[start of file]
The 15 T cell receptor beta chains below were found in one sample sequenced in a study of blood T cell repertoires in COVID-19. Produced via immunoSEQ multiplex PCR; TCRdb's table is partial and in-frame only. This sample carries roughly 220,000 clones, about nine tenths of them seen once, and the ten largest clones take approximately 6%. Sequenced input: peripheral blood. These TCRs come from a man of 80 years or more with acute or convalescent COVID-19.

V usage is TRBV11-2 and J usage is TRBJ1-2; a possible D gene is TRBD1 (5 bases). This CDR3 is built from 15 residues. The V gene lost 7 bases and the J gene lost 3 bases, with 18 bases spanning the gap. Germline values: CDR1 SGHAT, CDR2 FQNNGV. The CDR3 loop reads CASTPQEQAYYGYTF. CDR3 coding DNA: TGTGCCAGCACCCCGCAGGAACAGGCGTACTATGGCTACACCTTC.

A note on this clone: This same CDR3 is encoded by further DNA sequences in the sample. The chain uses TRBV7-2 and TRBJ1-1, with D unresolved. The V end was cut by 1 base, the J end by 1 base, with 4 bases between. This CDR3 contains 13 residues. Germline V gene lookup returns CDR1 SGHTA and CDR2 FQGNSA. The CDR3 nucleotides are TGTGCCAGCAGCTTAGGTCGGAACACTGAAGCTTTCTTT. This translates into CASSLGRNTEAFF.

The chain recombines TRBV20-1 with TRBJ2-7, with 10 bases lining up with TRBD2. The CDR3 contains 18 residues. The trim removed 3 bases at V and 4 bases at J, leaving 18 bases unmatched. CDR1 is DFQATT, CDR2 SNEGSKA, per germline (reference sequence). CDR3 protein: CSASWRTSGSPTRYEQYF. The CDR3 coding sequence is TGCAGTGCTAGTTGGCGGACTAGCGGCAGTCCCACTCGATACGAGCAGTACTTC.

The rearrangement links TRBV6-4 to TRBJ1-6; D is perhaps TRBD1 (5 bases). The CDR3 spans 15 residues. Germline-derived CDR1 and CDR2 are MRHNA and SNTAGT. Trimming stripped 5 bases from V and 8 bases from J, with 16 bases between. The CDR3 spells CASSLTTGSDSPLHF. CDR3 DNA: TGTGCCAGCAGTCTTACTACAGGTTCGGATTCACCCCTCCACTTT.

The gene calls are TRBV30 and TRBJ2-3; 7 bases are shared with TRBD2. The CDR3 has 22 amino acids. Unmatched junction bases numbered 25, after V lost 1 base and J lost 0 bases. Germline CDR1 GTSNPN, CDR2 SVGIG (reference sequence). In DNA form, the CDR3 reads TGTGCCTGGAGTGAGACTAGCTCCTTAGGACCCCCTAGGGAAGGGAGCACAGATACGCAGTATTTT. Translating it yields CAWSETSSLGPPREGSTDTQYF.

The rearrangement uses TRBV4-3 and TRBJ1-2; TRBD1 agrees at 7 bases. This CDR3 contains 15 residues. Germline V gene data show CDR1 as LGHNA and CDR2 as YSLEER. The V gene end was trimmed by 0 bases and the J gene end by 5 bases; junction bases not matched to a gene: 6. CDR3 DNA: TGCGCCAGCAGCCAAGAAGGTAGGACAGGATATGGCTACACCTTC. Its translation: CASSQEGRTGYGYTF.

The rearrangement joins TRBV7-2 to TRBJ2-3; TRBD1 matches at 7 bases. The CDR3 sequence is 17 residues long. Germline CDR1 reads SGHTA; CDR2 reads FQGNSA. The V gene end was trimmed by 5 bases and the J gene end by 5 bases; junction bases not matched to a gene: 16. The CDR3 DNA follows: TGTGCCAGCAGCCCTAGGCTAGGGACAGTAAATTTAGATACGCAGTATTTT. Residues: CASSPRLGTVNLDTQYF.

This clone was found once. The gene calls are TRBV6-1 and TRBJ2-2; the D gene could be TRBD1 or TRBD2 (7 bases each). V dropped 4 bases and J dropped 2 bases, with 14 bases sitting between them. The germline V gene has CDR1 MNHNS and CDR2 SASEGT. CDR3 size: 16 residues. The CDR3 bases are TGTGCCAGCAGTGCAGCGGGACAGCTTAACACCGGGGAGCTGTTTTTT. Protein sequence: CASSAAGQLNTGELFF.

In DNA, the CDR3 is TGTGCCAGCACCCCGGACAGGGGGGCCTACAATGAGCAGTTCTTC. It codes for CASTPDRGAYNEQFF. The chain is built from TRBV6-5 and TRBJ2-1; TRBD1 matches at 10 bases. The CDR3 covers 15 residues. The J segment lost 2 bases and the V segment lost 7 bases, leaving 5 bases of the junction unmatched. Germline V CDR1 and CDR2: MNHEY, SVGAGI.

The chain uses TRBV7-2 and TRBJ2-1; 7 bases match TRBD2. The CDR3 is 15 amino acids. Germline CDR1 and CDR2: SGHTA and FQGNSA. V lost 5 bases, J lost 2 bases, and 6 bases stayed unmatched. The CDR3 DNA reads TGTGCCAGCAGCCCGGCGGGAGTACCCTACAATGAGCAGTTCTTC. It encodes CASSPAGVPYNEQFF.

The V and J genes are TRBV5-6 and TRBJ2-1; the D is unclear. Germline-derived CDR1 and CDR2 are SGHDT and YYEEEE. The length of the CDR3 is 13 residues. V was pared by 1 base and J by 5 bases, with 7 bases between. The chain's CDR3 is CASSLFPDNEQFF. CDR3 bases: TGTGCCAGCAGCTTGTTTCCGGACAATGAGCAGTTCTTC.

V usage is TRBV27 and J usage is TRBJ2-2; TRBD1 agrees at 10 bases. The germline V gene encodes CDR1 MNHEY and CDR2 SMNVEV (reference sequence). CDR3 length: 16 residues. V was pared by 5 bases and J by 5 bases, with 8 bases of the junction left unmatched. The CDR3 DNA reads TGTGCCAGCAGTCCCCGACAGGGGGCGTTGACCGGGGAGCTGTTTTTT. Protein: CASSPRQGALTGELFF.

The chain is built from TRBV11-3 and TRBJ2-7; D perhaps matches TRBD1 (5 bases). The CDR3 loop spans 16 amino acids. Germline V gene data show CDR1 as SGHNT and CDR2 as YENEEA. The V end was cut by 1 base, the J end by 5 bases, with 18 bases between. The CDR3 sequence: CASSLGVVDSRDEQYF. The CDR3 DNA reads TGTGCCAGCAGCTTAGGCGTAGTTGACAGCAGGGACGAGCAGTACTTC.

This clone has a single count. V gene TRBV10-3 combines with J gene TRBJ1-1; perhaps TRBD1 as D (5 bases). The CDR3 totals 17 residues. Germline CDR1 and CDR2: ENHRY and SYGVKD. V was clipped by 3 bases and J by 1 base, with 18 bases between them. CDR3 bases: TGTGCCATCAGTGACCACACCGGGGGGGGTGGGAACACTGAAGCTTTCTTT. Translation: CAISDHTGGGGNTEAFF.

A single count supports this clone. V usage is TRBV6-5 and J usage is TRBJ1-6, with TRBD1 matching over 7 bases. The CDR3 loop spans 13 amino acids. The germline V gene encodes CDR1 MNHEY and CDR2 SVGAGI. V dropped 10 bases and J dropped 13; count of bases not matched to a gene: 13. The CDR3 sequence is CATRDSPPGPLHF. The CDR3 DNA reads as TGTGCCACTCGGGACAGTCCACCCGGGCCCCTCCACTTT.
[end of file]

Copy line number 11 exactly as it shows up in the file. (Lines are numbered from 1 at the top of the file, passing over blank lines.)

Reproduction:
The chain uses TRBV7-2 and TRBJ2-1; 7 bases match TRBD2. The CDR3 is 15 amino acids. Germline CDR1 and CDR2: SGHTA and FQGNSA. V lost 5 bases, J lost 2 bases, and 6 bases stayed unmatched. The CDR3 DNA reads TGTGCCAGCAGCCCGGCGGGAGTACCCTACAATGAGCAGTTCTTC. It encodes CASSPAGVPYNEQFF.